Climate-intensified wildfires are a fact of life in our region and throughout California.  More intense and frequent wildfires result in devastating loss of life and property – horrific wind-driven fires are jumping freeways and burning residences both within forests and far from the “Wildland Urban Interface.” 

SAFRR commends the State Board of Forestry and Fire Protection’s (BOF) 2022 decision to uphold road standards that are protective of life by adopting and expanding statewide Minimum Fire Safe Road Regulations, despite opposition from development interests.  

The intent of fire safe road standards is to provide for access by large firefighting equipment with simultaneous evacuation of residents and workers. 

Fire safe road regulations save both citizen and firefighters’ lives by requiring access to new developments in high fire risk zones be via existing and new roadway and bridge infrastructure that meets standards for safe evacuation.  

Key statewide standards for new residential and commercial developments in areas where CAL FIRE leads the fire response (State Responsibility Area or SRA) and for Very High Fire Hazard Severity Zones in cities (Local Responsibility Area or LRA) require both existing and new access roads: be minimum 20 feet wide, able to meet bridge weight limit requirements, and have two ways out (maximum length of dead-end roads, depending on size of project, only up to 1 mile). 

SAFRR prevailed in protecting long-standing fire safe road standards, and we continue to monitor legislation and rulemaking at the State level. In early 2023, SAFRR and our ally, a retired CAL FIRE official, met with Department of Natural Resource and CAL FIRE officials to improve training, oversight and enforcement of local jurisdictions implementation of the fire safe road standards. 

Local decision-makers continue to undermine the State Fire Safe Regulations, both via local non-compliant land use decisions, no enforcement and due to the influence of the Rural County Representatives of California – a lobbying group comprised of 39 counties representing 60 % of California’s lands, yet fewer than 14 % of the population.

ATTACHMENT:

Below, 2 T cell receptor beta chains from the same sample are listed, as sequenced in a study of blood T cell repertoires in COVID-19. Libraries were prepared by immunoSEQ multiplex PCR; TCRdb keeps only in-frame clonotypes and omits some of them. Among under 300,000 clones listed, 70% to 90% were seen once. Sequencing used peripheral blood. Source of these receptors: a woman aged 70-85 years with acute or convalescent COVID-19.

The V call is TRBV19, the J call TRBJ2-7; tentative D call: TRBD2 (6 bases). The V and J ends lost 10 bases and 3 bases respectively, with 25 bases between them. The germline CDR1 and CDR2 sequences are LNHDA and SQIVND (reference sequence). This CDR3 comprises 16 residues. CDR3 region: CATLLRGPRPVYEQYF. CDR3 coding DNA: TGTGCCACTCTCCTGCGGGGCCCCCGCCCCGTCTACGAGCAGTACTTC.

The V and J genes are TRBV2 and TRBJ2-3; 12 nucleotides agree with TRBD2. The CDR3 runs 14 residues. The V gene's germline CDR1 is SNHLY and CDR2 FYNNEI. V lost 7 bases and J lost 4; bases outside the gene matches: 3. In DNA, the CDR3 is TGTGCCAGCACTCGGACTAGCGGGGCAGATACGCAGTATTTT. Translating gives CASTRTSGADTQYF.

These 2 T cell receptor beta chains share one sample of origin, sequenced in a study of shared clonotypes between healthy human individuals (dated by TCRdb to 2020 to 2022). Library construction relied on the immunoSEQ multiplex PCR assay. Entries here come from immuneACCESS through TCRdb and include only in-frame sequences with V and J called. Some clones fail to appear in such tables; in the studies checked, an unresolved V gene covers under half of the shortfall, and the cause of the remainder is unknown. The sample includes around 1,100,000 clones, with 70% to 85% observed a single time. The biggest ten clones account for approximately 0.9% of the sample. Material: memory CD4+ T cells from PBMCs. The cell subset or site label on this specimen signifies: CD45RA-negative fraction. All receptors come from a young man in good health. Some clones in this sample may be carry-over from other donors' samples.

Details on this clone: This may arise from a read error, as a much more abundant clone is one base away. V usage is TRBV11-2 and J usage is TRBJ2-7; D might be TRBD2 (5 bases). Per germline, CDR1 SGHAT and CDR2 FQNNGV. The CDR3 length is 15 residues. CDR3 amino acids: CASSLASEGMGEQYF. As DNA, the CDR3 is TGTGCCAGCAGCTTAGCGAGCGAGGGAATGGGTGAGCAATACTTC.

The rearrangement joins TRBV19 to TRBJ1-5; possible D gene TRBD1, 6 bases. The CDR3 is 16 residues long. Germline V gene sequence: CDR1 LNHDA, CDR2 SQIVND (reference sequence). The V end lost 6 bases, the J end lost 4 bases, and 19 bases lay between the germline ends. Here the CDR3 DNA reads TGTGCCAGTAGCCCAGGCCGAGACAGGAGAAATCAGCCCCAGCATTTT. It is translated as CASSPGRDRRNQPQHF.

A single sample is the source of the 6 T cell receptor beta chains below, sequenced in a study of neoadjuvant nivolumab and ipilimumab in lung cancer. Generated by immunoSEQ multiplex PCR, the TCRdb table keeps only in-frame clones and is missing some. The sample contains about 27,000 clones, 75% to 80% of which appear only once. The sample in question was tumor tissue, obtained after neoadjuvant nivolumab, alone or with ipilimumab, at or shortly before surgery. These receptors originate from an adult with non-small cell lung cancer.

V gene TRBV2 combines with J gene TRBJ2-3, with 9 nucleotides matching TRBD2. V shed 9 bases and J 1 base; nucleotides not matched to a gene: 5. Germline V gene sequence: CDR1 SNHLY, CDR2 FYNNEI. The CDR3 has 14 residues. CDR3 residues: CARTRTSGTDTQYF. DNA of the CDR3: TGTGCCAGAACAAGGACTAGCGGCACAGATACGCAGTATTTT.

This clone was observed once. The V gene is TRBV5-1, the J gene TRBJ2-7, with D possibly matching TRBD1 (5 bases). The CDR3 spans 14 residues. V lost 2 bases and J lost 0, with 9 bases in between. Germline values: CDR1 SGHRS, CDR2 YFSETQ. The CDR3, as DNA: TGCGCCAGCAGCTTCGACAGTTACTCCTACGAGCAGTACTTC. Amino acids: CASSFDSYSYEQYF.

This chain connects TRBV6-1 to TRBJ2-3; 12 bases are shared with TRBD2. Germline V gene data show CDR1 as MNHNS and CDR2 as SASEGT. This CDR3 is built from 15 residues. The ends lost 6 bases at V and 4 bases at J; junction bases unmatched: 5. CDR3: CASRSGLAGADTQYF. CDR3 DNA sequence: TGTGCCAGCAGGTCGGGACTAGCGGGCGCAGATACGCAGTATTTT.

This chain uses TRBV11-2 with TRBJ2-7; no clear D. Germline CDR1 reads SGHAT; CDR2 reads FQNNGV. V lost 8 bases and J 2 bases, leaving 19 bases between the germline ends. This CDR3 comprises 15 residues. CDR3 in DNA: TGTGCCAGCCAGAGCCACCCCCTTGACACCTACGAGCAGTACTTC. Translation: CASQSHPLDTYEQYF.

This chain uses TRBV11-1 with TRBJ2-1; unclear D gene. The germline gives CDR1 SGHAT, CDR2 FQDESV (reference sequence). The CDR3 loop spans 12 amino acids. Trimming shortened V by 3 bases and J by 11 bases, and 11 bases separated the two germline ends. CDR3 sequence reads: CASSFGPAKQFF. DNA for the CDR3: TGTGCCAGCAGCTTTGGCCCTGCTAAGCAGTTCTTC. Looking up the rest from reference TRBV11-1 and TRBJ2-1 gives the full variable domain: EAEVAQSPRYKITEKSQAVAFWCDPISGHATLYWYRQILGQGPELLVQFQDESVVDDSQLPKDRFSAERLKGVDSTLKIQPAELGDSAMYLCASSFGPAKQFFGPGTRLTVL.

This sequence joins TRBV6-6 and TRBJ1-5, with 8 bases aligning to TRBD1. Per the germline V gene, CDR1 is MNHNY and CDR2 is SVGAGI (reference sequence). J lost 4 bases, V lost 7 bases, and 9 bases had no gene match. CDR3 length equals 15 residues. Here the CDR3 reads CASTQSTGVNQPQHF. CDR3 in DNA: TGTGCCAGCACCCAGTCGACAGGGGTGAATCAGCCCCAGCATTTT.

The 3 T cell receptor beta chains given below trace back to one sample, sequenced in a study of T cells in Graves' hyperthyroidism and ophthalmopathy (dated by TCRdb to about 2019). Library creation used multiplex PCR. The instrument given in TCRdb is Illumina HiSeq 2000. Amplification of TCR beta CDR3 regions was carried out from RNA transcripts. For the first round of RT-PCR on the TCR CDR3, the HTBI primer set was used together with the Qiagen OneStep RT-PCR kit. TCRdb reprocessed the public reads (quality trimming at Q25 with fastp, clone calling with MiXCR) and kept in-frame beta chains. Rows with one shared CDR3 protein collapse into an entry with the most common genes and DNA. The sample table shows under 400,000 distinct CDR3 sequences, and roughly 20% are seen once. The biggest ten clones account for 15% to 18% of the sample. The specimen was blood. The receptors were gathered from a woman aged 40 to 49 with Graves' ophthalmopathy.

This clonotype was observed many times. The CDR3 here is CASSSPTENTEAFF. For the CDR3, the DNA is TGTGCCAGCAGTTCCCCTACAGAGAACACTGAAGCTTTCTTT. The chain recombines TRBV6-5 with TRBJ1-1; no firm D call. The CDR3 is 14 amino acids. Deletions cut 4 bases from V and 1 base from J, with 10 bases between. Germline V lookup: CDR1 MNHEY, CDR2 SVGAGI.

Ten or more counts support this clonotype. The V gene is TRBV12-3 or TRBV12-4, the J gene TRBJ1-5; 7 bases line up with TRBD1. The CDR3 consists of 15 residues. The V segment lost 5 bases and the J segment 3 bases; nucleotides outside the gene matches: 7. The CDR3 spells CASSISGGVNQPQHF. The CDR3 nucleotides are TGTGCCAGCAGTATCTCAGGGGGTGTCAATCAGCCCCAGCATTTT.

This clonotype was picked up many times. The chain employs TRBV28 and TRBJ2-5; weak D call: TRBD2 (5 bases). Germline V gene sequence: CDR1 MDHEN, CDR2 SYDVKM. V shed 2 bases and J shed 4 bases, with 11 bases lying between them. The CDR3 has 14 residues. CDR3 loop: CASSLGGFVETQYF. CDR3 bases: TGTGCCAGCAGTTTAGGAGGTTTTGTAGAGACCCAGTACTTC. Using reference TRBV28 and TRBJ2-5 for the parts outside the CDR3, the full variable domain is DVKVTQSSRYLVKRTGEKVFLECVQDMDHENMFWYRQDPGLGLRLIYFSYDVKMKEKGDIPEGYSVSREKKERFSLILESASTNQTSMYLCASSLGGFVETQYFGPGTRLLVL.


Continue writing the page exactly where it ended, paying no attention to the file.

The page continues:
Thus, in 2023, SAFRR continues its participation in local proceedings, objecting to applications for projects that violate the fire safe road standards. We are working with fire professionals to draw CAL FIRE and the Natural Resources Agency’s attention to the violations and have asked the state to take action to address violations.

Napa and Sonoma County Supervisors ignore State requirements for adequate road access as well as CEQA’s wildfire and public safety provisions.  

  • In 2020, the BOF rejected Sonoma’s ordinance seeking to exempt all roads developed prior to 1991. Now, Napa’s Supervisors are supporting an exemption-based Ordinance. 
  • Sonoma County’s Supervisors continue to approve large commercial cannabis operations in fragile watersheds along one-lane, dead-end roads in areas most at risk for wildfire – such as Los Alamos Road.
  • Despite a road network that cannot support safe evacuation, in December, 2022 Sonoma County approved a plan for a city-scale development at the rural Sonoma Development Center – a decision that is being litigated. 


Heed Experts’ Warnings: Go to SAFRRs ABOUT pages, and read concerns about the risks to life and property, filed by wildfire professionals, California legislators, the California Attorney General and Insurance Commissioner, if the regulations are not enforced. Experts warn that emergency evacuation situations are a time of chaos; thus, rapid evacuations depend on fire safe roads.  

Sonoma County Conservation Council (SCCC) presented SAFRR with its Environmentalists of the Year award.  SAFRR’s 2022 WIN presentation explains our 4-pronged strategy to protect public safety:

1) Conduct Robust Analyses;
2) Use Extensive Networking to Develop and Leverage Allies;
3) Communicate-Communicate and re-Communicate; and
4) Fundraise and Prepare, well in advance, to launch a Legal Action. 

SAFRR also prepared a Lessons Learned presentation to support environmental and public safety advocates with tips on how to navigate convoluted regulatory and legal processes.


To protect lives, we must ensure project approvals require adequate access roads that provide for safe concurrent ingress and egress.



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